Know Your Rights

The final and most important form of preparation is education. New York state taxpayers are afforded specific rights during audits. However, taxpayers should not rely on government auditors to adequately convey those rights. During orientation or periodic training sessions, businesses should educate their employees regarding government audits and their protocols for responding to the audits. Employees should understand what agencies the company is regulated by. They should also know that tax audits are likely to become an increasingly routine part of government regulation in New York state over the coming years. That knowledge will reduce anxiety among employees and ensure that they react calmly and professionally. An auditor's first impressions, as well as his treatment, can have a significant effect on the final outcome.
Employee education should emphasize that the business has a right to know why specific information is being requested and how it will be used. Thus, asking questions is appropriate, but challenging an auditor is rarely beneficial (those challenges should be made, when appropriate, by the taxpayer's attorney). Employees should also be aware that auditors have an obligation to maintain the confidentiality of information obtained during an audit and that a breach of that obligation is a violation of state law. Finally, ensure that everyone understands the company's right to representation at any time during the audit. That includes the right to suspend a meeting at any time to retain that representation. Companies should counsel employees to consult with an experienced tax attorney before refusing to comply with an auditor's requests, because noncompliance may, in some cases, increase the risk of the taxpayer being subject to criminal charges.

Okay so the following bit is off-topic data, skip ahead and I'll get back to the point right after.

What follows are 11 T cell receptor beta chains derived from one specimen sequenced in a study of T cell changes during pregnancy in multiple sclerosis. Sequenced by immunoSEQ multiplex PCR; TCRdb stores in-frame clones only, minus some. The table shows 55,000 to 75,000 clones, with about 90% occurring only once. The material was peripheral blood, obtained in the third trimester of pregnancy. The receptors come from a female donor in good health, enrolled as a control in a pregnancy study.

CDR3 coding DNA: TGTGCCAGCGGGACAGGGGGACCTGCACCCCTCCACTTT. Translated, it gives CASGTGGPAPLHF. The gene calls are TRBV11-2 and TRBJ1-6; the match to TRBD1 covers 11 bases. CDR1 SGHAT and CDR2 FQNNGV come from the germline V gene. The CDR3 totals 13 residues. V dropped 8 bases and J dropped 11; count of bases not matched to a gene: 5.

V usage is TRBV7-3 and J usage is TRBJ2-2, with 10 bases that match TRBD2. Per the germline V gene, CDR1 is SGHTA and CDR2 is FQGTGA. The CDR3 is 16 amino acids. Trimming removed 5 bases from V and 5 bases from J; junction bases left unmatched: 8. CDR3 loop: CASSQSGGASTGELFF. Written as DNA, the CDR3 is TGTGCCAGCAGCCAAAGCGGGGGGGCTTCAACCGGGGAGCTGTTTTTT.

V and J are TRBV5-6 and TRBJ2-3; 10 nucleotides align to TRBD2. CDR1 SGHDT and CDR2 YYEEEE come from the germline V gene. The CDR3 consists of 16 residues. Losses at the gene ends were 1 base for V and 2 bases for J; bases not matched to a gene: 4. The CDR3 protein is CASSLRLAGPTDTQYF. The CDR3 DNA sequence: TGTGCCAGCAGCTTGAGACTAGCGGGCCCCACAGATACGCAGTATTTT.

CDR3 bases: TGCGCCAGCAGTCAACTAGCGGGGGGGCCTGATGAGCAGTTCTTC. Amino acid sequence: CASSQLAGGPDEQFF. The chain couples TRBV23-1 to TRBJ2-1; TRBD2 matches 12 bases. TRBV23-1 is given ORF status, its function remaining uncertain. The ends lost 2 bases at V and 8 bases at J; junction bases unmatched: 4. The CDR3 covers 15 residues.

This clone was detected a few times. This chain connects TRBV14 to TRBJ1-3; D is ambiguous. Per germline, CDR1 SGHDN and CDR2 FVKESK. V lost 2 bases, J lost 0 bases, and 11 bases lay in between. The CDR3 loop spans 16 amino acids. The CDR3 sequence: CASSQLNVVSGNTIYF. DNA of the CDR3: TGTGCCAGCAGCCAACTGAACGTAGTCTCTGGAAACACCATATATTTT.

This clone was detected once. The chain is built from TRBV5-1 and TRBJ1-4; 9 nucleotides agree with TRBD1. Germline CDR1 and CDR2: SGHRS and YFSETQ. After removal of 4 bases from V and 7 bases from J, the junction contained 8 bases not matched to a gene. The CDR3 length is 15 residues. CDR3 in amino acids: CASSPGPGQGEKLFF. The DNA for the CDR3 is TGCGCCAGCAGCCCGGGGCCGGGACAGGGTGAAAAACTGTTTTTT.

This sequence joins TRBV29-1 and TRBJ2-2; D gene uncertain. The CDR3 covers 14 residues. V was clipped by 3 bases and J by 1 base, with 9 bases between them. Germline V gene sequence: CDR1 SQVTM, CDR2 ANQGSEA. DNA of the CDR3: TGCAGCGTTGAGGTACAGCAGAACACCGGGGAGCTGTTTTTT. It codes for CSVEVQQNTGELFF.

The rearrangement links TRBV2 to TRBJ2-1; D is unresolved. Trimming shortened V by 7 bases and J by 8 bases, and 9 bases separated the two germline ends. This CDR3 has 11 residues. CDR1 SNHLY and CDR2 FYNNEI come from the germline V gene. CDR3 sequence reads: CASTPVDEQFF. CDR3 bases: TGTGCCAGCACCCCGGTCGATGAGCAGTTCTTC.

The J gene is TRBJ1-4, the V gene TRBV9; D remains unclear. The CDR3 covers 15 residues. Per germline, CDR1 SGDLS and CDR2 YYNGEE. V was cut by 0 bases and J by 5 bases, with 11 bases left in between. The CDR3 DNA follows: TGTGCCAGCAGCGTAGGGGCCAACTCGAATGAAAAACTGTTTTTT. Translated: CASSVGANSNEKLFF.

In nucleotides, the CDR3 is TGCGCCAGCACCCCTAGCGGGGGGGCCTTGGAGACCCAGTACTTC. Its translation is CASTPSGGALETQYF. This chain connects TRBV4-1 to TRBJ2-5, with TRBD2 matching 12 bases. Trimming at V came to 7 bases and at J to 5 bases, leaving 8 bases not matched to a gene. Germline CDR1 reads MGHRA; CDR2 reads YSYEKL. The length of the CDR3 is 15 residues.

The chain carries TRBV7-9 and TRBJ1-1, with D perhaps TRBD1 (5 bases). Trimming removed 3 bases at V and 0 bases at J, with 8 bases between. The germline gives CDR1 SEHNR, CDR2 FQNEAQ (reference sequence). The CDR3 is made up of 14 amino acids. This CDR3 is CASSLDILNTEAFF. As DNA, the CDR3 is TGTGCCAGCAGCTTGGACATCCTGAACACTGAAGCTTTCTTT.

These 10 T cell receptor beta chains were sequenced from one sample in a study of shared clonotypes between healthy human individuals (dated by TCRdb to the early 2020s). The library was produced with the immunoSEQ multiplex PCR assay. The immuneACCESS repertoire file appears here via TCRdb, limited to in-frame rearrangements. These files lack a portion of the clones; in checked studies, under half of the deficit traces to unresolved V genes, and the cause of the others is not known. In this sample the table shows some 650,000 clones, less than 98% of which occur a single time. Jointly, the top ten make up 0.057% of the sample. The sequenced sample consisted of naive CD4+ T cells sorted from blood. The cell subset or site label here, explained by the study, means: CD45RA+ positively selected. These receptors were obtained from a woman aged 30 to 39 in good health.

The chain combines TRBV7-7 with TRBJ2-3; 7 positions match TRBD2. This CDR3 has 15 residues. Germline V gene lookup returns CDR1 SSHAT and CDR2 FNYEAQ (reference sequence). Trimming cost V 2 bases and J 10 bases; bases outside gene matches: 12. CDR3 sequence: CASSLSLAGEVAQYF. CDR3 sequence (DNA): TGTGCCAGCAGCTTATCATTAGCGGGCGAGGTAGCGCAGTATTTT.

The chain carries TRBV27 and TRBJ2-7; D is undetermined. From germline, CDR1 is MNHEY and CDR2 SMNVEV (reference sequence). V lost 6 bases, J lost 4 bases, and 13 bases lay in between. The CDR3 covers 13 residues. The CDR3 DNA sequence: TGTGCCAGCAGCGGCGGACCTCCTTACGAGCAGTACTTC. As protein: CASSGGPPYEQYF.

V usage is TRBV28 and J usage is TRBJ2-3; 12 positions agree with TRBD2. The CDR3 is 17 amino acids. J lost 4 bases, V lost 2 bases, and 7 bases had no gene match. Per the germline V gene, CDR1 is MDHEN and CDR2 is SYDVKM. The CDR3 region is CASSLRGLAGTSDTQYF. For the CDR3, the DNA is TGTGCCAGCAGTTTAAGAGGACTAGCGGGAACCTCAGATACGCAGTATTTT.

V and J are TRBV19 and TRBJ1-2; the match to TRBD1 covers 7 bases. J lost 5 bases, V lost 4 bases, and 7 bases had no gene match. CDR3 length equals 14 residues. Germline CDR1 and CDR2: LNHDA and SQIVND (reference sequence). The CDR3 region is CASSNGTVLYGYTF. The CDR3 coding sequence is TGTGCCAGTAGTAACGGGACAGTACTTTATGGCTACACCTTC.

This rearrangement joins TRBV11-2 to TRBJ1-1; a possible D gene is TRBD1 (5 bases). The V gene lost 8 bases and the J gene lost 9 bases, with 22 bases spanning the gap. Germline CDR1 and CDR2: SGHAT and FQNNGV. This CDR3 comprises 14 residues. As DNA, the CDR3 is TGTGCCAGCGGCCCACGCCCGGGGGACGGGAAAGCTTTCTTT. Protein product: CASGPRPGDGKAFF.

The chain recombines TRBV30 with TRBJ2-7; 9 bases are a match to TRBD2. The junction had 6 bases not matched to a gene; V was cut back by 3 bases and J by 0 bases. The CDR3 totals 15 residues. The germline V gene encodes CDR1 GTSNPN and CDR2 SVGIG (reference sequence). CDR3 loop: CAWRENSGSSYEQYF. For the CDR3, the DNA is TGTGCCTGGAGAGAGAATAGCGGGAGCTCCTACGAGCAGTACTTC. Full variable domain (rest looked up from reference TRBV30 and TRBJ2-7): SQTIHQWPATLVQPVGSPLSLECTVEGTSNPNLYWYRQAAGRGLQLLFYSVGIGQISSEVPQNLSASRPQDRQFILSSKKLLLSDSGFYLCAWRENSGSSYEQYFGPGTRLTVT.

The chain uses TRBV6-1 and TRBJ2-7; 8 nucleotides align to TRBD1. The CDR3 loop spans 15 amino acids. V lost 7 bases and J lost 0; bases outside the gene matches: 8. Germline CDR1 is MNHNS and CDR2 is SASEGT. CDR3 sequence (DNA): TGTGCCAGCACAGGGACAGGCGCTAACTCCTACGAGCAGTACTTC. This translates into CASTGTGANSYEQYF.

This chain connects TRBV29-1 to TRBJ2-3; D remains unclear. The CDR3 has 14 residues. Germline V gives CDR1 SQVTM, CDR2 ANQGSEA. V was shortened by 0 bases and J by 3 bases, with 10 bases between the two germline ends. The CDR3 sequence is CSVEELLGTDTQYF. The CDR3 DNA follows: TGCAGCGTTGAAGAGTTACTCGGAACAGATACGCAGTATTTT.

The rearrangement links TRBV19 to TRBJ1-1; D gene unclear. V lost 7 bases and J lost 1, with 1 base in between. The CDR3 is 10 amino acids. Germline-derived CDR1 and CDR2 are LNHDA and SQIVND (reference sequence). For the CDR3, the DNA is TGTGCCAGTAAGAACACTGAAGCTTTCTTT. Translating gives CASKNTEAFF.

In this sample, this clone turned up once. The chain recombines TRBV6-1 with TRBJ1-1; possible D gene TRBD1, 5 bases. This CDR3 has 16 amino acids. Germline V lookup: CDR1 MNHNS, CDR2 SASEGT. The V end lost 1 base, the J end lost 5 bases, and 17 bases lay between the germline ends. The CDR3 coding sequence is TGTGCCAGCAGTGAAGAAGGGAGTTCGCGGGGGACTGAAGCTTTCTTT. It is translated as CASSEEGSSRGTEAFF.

It is unclear what effect, if any, Spitzer's resignation will have on the enforcement and antifraud bent that has now characterizes New York's tax department. Taxpayers should anticipate, however, that the tax department's newly implemented enforcement initiatives will continue. Consequently, taxpayers must understand the new, perhaps unlevel, playing field of government tax audits and investigations. Nobody can afford to be complacent. Preparation and adherence to basic protocols must be the themes of the taxpayer's survival handbook, as experience demonstrates that those principles make the audit process far more palatable and greatly enhance the likelihood of receiving favorable audit findings. But perhaps most importantly, taxpayers should make sure that they are adequately represented by counsel during any civil audit or criminal investigation. That will help ensure that the outcome of any audit or investigation is a determination regarding the appropriate amount of tax due (if any) and not simply more "antifraud" headlines for the tax department.

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Noonan's Notes on Tax Practice is a column by Timothy P. Noonan, a partner with Hodgson Russ LLP, Buffalo, N.Y. This week's column was written by Jack Trachtenberg and Michelle Merola-Kane, senior associates with Hodgson Russ